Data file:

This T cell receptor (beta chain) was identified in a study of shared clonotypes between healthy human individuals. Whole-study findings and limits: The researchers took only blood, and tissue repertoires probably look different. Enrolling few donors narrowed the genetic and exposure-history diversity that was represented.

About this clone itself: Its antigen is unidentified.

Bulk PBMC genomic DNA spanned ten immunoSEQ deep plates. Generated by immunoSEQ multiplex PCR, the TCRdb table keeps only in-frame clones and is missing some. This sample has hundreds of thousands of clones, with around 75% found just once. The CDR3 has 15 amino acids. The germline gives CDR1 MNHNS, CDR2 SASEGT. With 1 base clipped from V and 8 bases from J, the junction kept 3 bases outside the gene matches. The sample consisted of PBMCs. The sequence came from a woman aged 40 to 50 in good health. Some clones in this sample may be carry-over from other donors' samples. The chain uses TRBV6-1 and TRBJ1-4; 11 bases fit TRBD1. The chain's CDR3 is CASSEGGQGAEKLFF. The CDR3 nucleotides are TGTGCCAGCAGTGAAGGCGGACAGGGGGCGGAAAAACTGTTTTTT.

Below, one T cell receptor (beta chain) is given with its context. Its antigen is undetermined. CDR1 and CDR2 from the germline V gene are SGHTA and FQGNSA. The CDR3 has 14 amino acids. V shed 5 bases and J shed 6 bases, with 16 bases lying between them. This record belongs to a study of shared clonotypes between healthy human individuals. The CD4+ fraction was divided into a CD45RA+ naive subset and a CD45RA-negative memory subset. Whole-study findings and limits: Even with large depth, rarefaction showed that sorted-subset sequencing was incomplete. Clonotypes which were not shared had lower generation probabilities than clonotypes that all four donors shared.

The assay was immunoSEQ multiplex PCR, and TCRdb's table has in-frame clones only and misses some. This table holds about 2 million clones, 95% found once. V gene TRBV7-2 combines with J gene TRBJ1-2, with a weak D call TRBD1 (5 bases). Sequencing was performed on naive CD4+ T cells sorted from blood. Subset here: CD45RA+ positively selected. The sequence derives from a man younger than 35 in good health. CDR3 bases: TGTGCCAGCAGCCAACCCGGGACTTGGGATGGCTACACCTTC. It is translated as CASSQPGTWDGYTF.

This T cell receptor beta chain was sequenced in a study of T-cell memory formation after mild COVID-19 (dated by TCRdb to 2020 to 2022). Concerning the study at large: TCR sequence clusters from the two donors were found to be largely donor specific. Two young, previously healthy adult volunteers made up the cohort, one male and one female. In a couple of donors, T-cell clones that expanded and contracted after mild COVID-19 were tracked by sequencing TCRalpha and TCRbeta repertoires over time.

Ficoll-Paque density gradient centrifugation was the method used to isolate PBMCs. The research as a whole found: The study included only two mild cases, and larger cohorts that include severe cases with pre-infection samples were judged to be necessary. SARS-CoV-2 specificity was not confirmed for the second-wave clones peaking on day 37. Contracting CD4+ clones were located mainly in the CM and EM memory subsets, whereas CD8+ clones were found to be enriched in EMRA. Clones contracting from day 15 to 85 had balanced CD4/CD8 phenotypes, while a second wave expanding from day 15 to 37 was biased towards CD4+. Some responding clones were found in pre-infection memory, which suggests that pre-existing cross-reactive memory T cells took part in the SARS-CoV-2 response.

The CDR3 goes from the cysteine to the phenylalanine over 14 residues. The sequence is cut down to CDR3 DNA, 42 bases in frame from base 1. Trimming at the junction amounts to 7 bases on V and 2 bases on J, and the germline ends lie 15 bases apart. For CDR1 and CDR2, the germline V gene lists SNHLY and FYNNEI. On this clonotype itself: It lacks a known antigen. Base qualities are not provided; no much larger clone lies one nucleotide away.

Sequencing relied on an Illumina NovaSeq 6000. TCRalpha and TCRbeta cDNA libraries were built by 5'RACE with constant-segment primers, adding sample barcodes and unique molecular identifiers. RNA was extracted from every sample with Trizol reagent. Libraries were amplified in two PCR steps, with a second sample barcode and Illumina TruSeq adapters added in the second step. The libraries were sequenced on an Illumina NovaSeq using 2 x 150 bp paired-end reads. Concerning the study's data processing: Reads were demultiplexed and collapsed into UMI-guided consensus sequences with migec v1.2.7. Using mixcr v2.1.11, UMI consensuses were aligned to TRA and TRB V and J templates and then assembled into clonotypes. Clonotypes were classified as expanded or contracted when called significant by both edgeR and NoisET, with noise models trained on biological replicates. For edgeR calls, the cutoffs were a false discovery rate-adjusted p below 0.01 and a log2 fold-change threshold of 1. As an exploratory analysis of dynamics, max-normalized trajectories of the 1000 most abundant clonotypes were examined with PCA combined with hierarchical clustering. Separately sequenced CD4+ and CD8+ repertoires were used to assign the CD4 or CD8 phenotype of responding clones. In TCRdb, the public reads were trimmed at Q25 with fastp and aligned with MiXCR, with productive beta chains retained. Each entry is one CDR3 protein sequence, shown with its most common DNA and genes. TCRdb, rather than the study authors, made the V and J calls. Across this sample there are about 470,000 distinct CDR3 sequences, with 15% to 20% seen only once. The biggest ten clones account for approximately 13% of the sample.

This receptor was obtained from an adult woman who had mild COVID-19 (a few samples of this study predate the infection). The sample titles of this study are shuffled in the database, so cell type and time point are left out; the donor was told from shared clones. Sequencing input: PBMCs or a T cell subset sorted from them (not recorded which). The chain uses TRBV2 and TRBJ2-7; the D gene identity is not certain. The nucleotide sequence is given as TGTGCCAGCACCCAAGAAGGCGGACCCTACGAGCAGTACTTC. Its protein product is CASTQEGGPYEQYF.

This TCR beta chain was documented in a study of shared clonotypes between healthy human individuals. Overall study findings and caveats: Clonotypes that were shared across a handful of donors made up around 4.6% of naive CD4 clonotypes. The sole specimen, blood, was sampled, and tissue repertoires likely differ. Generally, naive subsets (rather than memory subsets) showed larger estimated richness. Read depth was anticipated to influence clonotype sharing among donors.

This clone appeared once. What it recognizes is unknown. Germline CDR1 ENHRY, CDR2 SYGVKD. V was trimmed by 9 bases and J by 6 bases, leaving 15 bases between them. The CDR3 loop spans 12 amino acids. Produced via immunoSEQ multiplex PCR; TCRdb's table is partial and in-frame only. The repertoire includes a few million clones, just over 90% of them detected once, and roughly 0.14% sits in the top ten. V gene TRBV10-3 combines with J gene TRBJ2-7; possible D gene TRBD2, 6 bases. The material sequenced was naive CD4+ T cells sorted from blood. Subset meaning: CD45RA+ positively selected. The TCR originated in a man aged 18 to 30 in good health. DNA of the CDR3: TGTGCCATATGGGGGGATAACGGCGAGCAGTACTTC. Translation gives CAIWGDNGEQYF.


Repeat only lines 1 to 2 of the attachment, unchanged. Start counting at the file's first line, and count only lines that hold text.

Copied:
This T cell receptor (beta chain) was identified in a study of shared clonotypes between healthy human individuals. Whole-study findings and limits: The researchers took only blood, and tissue repertoires probably look different. Enrolling few donors narrowed the genetic and exposure-history diversity that was represented.

About this clone itself: Its antigen is unidentified.